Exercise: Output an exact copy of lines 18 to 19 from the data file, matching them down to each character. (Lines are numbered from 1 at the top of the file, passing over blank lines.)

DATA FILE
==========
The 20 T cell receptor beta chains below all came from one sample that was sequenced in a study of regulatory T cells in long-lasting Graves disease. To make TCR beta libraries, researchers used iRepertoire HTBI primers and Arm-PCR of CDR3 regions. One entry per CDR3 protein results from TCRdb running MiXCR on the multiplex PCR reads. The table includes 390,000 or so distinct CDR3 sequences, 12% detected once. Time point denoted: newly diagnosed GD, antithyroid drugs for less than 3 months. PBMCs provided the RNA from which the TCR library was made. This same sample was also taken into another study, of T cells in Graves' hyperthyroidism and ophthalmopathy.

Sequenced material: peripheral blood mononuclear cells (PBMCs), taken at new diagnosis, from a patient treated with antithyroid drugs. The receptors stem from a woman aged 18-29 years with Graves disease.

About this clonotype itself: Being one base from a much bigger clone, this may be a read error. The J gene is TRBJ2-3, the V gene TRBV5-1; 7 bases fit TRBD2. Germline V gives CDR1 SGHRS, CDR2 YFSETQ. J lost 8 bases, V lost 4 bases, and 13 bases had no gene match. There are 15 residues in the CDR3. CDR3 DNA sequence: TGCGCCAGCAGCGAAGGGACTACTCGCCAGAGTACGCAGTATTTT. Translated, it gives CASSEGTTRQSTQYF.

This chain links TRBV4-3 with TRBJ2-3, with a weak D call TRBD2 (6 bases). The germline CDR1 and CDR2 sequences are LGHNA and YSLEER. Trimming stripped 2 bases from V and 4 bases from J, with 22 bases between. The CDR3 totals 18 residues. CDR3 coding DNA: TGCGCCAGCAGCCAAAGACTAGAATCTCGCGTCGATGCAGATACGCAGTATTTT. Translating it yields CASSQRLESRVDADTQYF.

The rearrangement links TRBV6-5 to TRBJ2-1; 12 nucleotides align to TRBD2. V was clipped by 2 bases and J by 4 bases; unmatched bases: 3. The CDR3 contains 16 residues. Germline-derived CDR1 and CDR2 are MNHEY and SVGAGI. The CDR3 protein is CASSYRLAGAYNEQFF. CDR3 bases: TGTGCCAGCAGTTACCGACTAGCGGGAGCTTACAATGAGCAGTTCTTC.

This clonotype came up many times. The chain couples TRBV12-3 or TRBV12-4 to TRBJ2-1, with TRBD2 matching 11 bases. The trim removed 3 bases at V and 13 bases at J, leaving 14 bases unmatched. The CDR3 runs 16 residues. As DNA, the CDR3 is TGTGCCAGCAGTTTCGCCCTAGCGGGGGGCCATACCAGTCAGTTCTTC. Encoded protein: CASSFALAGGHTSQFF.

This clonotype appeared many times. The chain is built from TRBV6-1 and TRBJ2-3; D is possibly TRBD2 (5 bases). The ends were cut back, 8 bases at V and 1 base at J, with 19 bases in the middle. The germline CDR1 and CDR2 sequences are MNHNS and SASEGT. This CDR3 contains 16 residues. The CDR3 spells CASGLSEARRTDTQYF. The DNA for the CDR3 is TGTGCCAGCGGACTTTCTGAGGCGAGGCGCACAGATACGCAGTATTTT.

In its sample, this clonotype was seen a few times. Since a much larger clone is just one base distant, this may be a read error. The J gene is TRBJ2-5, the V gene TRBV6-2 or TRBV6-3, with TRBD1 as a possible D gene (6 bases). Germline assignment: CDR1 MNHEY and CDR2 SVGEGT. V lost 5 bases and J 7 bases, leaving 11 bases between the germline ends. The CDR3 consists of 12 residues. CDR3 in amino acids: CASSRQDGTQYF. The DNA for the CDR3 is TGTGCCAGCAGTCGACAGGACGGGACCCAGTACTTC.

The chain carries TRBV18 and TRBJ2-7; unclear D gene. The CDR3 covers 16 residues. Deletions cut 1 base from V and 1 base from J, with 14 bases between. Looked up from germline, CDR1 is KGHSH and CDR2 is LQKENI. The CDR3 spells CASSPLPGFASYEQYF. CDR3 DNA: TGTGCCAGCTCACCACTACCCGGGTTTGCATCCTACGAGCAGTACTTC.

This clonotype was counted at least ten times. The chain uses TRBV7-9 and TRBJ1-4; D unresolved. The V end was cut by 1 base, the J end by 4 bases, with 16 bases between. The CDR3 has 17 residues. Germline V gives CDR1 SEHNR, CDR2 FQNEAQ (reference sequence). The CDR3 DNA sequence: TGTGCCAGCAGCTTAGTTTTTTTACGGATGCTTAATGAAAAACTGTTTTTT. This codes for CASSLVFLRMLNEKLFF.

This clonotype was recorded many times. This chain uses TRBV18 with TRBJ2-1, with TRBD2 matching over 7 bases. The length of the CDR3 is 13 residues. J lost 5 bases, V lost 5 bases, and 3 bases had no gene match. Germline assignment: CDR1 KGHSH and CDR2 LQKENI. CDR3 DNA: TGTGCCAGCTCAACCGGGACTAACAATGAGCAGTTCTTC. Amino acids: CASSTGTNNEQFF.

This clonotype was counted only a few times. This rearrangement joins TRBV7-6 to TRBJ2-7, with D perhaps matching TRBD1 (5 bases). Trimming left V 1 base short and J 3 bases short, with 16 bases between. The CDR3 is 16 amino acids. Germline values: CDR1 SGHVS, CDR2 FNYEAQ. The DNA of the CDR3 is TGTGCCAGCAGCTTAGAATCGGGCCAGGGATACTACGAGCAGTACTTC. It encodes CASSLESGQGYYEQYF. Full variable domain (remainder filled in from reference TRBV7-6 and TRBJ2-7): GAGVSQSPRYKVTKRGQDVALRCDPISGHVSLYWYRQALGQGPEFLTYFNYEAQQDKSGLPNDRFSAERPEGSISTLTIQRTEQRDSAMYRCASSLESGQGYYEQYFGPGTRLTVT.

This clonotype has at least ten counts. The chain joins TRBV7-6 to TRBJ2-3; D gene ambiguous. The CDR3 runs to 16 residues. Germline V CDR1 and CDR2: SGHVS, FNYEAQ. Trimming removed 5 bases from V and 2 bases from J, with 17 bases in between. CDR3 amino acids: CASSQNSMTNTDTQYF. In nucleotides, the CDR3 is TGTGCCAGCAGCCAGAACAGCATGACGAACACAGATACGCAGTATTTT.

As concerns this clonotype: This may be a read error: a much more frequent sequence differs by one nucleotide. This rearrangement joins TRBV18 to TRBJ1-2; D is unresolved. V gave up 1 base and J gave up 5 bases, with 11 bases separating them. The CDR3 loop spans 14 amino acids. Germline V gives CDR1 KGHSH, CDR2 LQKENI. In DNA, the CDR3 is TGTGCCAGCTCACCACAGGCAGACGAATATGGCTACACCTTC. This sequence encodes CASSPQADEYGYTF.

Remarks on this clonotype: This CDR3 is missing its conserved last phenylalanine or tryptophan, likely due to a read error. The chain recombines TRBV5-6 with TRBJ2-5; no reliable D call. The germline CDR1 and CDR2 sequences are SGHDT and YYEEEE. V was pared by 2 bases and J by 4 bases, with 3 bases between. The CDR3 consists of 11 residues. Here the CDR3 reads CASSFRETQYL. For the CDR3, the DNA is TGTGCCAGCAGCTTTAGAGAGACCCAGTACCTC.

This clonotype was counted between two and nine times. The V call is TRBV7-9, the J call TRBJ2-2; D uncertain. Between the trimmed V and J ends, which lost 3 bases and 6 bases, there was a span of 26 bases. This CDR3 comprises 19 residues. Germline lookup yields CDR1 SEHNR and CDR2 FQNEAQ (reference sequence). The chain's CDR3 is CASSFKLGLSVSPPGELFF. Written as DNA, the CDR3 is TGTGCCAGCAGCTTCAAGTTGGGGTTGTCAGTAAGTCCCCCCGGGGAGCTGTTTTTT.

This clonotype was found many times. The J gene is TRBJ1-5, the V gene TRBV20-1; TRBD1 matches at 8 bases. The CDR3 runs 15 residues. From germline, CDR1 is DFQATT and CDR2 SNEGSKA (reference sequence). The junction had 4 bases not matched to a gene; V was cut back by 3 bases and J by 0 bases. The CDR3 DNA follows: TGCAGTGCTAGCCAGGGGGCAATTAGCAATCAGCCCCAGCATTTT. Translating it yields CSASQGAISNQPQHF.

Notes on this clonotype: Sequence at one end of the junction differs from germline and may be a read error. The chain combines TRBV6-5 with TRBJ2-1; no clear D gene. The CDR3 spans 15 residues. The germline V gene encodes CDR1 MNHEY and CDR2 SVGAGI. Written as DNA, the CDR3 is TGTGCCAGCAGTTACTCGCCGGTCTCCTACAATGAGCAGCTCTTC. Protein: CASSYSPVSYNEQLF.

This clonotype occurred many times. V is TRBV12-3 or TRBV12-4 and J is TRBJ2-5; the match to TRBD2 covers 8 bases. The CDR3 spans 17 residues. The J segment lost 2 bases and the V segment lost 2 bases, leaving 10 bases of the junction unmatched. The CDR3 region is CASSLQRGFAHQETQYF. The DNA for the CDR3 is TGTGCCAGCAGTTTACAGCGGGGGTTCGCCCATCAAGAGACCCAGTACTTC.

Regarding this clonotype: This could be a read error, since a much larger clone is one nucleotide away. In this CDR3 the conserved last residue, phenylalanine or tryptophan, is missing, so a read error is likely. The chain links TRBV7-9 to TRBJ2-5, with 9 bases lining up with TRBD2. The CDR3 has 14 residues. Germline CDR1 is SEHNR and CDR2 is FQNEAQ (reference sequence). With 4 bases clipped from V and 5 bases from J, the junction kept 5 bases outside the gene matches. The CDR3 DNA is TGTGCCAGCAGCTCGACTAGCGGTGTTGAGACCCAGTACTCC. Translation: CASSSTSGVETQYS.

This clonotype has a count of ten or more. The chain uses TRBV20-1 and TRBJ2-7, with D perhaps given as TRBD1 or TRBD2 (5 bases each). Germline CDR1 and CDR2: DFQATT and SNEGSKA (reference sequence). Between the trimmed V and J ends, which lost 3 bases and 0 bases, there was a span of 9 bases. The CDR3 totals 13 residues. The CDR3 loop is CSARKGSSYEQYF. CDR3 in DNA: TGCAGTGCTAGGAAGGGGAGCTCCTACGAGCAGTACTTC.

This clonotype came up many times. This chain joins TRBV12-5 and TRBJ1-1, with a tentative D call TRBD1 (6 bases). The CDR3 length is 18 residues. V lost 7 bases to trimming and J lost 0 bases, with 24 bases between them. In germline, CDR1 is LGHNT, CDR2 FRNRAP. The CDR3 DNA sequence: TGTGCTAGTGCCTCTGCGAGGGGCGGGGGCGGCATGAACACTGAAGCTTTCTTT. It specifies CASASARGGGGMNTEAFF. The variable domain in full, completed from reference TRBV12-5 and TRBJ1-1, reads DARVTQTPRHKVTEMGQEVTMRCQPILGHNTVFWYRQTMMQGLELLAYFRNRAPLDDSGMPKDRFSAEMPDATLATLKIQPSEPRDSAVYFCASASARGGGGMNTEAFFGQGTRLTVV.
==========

Notes on this clonotype: Sequence at one end of the junction differs from germline and may be a read error. The chain combines TRBV6-5 with TRBJ2-1; no clear D gene. The CDR3 spans 15 residues. The germline V gene encodes CDR1 MNHEY and CDR2 SVGAGI. Written as DNA, the CDR3 is TGTGCCAGCAGTTACTCGCCGGTCTCCTACAATGAGCAGCTCTTC. Protein: CASSYSPVSYNEQLF.

This clonotype occurred many times. V is TRBV12-3 or TRBV12-4 and J is TRBJ2-5; the match to TRBD2 covers 8 bases. The CDR3 spans 17 residues. The J segment lost 2 bases and the V segment lost 2 bases, leaving 10 bases of the junction unmatched. The CDR3 region is CASSLQRGFAHQETQYF. The DNA for the CDR3 is TGTGCCAGCAGTTTACAGCGGGGGTTCGCCCATCAAGAGACCCAGTACTTC.